The tissue samples were placed in cryovials, frozen in liquid nitrogen and immediately transferred to a cryogenic freezer (−85 °C) where they remained until FA analyses. All tissues were freeze-dried for 48 h prior to analyses. A total of 144 individual tissue samples were analyzed for FA (3 light treatments × 2 temperatures × 4 tissues × 6 fish per treatment cell). Lipids and FAME of the freeze-dried salmon feed and salmon tissues were obtained in a three-step process: extraction [24], derivatization using the boron trifluoride method [25] and quantification on a HP6890 gas chromatograph (as in [26]). Each freeze-dried sample was weighed to the nearest microgram (Sartorious ME5 microbalance), and homogenized to extract the lipids in 2 mL of 2:1 (v/v) chloroform:methanol (modified from Folch et al. [24] in that dry tissues were extracted). This was repeated three times. The resulting supernatants (after centrifugation to remove non-lipid containing material) were combined in a 15-mL centrifuge tube. The lipid extract was then accurately adjusted to 8 mL with 2:1 (v:v) chloroform:methanol, and 1.6 mL of a 0.9 % NaCl in water solution was added. The two phases were then thoroughly mixed and centrifuged (2,000 rpm at 4 °C). The upper aqueous layer was removed and discarded. The FA were dissolved in 2 mL hexane prior to derivatization. Two milliliters of BF3-methanol (10 % w/w) was added and vials were heated (70 °C) for 2 h after which 1 mL of water was added. The FAME-containing hexane-layer was carefully removed and put into a 2-mL Kuderna-Danish receiving vial (Sigma #6-4689U). One milliliter of hexane was then added to the original Shimadzu vial to extract the remaining FAME. This step was repeated once more to get the best extraction efficiency (90–95 %). The FAME-hexane solution was evaporated to 2.0 mL using nitrogen gas and transferred to a 2 mL glass GC vial and stored in a −80 °C cryogenic freezer prior to GC analysis. FAME were quantified using a Hewlett Packard 6890 GC (splitless injection; column = Supelco SP-2560, 100 m × 0.25 mm ID × 0.20 μm thick film) by comparing peak retention times and areas between the samples and standard curves created using a 37-component FAME standard (Supelco #47885-U). FA results are reported as mass fractions (i.e. μg FAME/mg dry weight tissue).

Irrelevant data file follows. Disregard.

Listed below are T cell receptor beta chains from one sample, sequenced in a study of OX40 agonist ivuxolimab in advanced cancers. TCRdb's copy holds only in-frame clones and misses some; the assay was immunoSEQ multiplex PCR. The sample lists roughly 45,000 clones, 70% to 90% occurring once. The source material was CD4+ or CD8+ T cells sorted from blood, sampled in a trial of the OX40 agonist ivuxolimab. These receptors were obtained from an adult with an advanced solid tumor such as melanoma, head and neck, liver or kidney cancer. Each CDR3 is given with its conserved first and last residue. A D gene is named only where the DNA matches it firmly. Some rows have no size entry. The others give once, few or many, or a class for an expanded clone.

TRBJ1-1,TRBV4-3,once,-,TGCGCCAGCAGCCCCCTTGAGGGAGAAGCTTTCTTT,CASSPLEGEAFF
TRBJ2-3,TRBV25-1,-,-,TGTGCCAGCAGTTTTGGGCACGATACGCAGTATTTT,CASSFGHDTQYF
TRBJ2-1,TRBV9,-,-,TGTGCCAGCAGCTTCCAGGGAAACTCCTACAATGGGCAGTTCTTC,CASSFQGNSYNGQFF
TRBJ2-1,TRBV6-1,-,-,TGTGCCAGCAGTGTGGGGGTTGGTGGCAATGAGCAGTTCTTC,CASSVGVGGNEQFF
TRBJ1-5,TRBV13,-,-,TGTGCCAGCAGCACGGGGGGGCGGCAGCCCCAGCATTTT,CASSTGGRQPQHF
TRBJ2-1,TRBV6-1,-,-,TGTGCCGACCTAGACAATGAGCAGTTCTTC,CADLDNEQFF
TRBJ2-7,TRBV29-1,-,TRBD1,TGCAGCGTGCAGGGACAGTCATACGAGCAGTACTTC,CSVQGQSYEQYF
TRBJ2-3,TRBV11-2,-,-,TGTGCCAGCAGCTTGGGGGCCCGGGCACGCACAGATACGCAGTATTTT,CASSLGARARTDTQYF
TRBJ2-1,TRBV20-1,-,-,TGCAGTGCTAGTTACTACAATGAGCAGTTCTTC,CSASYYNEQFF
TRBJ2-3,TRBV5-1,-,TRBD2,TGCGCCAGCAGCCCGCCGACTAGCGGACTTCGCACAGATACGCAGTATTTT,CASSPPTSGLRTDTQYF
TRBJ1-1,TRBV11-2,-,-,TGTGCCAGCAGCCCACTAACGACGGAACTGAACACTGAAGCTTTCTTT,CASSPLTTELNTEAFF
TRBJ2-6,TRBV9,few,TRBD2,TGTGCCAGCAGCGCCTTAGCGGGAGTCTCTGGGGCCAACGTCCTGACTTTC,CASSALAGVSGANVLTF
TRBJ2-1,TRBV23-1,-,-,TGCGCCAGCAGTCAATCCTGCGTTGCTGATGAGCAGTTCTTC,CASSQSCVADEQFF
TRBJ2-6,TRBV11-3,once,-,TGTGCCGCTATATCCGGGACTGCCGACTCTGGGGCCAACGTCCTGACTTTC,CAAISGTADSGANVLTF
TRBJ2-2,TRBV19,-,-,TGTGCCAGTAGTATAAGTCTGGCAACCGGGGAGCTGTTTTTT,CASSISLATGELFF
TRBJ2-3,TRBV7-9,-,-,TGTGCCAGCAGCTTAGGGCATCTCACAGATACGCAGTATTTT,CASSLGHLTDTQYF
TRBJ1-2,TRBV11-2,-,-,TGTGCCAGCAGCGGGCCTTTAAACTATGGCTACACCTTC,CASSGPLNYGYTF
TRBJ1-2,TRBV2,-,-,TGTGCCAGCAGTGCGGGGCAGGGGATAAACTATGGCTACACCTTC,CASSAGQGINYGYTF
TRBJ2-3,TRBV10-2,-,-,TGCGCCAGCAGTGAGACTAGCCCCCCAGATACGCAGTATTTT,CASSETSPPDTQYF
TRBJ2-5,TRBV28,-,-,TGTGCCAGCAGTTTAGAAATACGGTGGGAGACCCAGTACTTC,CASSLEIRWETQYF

Statistical Analyses